I’ve been struggling to find a way to post here regularly because I want to post, I intend to post, but by the time I get home from work in the evenings I have no motivation to post. I rarely turn my computer on at home and am usually too tired and busy to think about blogging.
Then I remembered that about 4 or so years ago I used to post a Sunday Bulletin where I would talk about my week and give short reviews of any books I’d finished. Great idea! This is something I can do every Sunday that is low pressure and still keeps me blogging and talking about books like I used to here. I do so miss being a part of this community and I want to return. A weekly bulletin is just the way I’ve been looking for to be able to do that.
Some of you may be wondering about my trip to England in October. Well, I didn’t get to go. I had to have my gallbladder out instead. Not a very fun alternative. And then I had complications, was hospitalized for four days and had to have two additional surgeries. I was out of work for a month and spent lots of time at home (sadly, not reading) recuperating. But I am mostly all cured now and am going to reschedule my trip to late April/early May.
Books finished this week:
Village Christmas by Laurie Lee – I bought this book after I saw it was the December choice for Emily’s Walking Book Club. I always like to buy a few Christmas themed books every year and this looked like a great choice – and it was. However, only the first two essays are actually about Christmas. The rest of the essays discuss various themes, but the overriding theme is change – mostly change to the landscape. Lee is an easy companion and his writing is friendly and funny so I didn’t mind reading the entire collection. It was a joy to spend time in his company and I now look forward to reading Cider with Rosie sometime in the new year.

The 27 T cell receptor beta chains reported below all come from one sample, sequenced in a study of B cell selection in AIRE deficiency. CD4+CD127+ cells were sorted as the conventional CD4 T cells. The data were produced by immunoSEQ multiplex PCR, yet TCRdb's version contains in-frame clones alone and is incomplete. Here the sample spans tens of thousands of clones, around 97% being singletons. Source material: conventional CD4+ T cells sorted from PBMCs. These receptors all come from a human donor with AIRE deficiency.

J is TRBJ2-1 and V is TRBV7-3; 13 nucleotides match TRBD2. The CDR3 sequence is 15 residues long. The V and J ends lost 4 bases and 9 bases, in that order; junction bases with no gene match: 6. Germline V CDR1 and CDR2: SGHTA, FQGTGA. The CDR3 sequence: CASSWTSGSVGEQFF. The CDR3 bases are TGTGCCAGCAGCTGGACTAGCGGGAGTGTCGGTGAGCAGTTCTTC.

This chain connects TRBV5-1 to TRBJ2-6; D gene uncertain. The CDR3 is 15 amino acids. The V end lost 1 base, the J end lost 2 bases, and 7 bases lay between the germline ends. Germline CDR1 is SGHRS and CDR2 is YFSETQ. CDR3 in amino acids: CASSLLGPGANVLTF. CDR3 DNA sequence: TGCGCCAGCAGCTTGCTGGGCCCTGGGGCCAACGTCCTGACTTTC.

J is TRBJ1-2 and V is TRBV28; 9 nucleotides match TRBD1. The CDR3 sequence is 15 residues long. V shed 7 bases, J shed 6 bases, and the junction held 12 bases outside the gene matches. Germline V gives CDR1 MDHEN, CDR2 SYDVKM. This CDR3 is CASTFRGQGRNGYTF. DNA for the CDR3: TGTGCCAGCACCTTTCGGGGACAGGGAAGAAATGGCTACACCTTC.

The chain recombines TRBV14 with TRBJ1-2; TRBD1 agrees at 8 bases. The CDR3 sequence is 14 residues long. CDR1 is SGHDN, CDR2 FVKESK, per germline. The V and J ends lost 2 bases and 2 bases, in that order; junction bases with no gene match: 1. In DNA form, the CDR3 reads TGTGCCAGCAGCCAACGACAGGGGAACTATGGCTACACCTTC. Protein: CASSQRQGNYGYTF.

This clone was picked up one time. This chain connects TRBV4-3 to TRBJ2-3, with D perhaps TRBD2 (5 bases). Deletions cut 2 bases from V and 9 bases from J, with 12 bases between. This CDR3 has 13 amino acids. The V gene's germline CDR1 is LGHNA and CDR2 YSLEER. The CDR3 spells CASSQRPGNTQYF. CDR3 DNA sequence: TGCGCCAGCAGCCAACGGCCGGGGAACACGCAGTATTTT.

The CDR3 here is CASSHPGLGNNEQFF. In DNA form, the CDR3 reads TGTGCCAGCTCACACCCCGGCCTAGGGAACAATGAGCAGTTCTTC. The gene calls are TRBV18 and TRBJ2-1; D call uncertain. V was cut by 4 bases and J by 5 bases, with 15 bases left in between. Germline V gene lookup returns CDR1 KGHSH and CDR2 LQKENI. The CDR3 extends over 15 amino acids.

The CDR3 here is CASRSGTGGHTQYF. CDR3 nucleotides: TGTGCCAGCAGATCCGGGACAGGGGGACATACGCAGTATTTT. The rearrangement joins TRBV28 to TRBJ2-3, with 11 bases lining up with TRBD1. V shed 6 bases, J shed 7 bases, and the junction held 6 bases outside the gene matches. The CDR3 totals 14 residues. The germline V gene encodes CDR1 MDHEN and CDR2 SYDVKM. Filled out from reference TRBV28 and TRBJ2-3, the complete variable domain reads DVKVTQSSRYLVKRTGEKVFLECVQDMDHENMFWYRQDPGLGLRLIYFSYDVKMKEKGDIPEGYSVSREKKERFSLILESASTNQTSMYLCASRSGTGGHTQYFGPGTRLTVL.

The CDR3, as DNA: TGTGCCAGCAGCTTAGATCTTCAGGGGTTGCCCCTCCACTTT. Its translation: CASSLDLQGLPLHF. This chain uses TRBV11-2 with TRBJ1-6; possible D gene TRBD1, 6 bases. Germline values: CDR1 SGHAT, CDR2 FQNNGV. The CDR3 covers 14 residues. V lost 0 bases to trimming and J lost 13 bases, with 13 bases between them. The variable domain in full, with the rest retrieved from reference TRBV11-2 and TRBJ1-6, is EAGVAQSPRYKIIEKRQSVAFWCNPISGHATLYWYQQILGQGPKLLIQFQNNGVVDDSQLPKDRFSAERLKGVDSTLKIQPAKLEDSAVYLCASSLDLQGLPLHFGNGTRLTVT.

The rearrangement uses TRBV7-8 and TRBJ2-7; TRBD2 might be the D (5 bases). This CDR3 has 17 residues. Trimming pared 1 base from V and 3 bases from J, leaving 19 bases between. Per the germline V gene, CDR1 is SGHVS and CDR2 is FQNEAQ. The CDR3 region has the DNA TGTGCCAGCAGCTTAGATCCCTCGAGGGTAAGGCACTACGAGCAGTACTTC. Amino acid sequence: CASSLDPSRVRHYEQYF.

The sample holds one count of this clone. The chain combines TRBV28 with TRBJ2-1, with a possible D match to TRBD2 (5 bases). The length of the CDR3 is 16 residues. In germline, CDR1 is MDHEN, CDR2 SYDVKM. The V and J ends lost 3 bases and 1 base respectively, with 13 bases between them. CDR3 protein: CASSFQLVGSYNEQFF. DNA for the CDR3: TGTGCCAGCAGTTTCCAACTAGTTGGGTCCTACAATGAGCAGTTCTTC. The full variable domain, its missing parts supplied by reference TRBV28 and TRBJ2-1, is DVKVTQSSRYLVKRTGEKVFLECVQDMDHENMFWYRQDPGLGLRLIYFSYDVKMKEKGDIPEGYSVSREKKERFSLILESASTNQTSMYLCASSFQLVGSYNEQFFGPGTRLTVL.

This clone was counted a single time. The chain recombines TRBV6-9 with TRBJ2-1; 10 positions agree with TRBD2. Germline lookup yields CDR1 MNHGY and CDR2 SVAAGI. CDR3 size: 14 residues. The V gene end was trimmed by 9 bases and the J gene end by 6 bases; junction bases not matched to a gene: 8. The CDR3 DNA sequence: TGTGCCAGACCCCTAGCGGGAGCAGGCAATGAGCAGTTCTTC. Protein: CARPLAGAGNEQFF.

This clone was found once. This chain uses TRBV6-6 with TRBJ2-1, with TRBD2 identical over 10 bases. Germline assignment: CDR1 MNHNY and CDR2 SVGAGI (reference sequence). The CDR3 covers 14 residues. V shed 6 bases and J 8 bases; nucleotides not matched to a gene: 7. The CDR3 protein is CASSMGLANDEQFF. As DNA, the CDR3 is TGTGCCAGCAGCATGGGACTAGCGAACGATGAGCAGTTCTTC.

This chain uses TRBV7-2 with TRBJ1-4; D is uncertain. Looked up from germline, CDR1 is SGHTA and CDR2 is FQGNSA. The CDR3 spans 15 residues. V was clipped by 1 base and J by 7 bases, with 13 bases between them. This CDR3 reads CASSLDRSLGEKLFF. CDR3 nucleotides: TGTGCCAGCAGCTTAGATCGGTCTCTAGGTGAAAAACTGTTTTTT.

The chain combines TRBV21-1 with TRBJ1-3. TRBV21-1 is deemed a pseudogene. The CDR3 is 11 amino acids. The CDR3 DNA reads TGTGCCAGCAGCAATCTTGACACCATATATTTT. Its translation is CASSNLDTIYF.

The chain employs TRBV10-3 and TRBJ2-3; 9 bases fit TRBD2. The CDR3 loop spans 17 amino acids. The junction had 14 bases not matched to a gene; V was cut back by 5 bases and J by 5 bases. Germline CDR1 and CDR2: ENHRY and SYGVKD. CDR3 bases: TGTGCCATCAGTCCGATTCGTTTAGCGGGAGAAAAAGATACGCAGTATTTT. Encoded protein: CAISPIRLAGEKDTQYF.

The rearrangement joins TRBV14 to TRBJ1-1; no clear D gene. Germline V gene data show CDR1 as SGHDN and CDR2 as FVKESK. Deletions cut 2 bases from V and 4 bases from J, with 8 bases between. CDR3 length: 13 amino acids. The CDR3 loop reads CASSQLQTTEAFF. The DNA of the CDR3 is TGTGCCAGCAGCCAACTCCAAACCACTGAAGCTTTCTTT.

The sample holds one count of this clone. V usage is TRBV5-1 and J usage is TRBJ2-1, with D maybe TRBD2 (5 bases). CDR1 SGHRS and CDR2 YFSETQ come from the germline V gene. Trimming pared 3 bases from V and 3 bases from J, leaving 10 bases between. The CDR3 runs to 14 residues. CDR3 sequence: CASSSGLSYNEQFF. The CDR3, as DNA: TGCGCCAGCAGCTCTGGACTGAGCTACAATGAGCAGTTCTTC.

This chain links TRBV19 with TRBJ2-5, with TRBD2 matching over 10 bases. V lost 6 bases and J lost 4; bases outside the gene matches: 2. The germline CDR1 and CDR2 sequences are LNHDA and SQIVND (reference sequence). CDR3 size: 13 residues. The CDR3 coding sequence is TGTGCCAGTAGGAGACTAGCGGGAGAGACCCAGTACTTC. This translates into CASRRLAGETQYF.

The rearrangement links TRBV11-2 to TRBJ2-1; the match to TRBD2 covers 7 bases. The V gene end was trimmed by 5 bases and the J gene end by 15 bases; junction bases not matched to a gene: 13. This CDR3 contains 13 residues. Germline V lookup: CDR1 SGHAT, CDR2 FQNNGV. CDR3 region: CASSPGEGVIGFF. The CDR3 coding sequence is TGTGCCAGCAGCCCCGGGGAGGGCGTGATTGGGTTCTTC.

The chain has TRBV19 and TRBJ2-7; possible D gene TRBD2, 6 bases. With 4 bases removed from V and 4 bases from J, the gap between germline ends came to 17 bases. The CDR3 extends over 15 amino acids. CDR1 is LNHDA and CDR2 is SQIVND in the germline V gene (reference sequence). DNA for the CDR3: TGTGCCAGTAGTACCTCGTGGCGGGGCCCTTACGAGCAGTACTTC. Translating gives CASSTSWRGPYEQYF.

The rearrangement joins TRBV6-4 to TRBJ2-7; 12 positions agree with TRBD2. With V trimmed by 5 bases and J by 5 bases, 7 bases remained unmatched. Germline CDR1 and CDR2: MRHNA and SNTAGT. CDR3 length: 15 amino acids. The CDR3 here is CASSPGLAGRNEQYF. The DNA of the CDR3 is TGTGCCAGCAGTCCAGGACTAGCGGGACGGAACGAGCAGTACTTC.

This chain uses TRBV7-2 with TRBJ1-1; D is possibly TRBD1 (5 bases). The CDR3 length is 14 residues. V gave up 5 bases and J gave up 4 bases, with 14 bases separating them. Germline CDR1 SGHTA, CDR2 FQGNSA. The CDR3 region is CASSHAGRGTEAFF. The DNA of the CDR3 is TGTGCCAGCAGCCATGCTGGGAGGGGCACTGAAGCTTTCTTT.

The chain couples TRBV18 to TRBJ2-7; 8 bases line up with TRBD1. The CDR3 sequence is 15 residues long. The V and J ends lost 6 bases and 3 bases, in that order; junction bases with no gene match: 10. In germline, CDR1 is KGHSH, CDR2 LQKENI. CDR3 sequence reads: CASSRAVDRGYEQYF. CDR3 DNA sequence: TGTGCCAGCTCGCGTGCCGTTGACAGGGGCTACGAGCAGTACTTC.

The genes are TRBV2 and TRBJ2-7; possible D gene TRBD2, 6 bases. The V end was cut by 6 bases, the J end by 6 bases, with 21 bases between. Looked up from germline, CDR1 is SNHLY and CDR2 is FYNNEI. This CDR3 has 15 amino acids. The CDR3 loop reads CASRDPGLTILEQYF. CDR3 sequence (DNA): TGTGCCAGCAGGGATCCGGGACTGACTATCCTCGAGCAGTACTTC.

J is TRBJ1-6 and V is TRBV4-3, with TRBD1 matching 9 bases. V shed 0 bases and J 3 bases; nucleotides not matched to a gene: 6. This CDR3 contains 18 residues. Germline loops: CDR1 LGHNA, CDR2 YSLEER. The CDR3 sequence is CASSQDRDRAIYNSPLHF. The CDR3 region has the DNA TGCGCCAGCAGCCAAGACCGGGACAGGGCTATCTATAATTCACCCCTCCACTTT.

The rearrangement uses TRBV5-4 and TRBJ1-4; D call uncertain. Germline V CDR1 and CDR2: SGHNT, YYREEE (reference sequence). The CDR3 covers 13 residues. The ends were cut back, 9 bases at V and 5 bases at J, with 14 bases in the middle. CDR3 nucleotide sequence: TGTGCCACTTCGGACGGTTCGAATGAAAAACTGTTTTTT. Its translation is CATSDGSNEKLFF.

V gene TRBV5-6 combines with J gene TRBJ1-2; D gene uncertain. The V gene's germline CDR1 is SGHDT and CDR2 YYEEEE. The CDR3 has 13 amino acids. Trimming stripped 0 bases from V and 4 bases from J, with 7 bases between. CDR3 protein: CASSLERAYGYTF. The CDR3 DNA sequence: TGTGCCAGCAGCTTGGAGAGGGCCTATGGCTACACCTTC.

A Tudor Christmas by Alison Weir and Siobhan Clarke – This pretty little book uses the twelve days of Christmas as chapters and starting points to educate the modern reader on how the Tudors celebrated Christmas. The authors detail many traditions that I had heard of but didn’t really know the meaning of (like yule logs, the Lord of Misrule, mummers) using poetry and song lyrics to illustrate the short chapters. I enjoyed learning about the origins of some traditions we still follow today and was grateful that we have done away with others (like making a boar’s head the center of our Christmas dinners). I recommend this if you like microhistories.
I hope you all have a very Merry Christmas!